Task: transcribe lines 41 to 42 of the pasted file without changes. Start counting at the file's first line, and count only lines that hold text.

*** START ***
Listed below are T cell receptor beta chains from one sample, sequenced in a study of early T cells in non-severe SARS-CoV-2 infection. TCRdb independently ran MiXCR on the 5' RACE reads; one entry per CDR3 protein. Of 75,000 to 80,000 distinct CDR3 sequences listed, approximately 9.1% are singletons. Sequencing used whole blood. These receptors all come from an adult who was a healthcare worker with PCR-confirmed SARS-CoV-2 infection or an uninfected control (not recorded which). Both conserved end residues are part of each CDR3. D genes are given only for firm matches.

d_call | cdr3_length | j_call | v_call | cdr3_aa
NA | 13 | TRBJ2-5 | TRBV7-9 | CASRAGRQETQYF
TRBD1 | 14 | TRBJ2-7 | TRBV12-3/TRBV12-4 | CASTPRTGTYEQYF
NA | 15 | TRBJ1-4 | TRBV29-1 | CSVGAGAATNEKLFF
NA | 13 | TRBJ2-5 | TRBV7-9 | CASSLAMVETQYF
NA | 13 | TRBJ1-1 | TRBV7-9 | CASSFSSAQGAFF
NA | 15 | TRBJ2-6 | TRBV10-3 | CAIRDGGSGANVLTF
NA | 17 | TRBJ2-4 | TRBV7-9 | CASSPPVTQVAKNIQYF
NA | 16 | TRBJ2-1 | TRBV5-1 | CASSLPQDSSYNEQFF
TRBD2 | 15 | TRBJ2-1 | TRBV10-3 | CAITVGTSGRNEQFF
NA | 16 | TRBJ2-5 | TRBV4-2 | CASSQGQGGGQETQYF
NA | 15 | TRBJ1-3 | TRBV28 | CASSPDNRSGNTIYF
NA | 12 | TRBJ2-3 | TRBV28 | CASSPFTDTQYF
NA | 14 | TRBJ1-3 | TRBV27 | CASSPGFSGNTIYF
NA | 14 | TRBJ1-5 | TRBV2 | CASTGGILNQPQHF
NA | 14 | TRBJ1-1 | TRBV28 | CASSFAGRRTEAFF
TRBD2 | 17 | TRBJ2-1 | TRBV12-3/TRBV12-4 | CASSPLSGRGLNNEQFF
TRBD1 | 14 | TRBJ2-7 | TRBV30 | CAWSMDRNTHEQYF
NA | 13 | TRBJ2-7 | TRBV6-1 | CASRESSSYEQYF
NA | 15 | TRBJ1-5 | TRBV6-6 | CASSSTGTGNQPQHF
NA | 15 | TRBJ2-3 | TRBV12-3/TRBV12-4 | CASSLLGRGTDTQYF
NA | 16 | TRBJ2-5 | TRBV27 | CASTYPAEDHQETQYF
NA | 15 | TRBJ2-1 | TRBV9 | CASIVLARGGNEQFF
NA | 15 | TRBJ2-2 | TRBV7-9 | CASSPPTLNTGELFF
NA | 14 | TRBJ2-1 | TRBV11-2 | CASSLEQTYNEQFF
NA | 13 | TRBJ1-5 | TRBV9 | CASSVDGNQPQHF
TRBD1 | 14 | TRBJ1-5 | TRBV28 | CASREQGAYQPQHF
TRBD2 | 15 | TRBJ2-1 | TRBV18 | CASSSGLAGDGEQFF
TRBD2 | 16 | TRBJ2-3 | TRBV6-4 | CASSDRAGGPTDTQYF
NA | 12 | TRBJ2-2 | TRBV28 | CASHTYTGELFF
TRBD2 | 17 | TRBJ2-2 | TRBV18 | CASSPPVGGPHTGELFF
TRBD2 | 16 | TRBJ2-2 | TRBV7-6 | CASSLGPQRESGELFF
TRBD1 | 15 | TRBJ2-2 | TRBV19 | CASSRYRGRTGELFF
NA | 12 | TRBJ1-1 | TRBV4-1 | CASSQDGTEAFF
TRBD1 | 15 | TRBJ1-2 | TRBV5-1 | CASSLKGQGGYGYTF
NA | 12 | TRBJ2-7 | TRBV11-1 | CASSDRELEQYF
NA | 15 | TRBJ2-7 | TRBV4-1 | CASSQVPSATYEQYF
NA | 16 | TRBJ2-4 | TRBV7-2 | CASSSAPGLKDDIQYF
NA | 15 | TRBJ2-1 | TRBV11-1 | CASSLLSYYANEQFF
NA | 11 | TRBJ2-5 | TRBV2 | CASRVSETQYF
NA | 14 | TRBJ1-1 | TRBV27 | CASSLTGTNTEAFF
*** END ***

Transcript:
NA | 11 | TRBJ2-5 | TRBV2 | CASRVSETQYF
NA | 14 | TRBJ1-1 | TRBV27 | CASSLTGTNTEAFF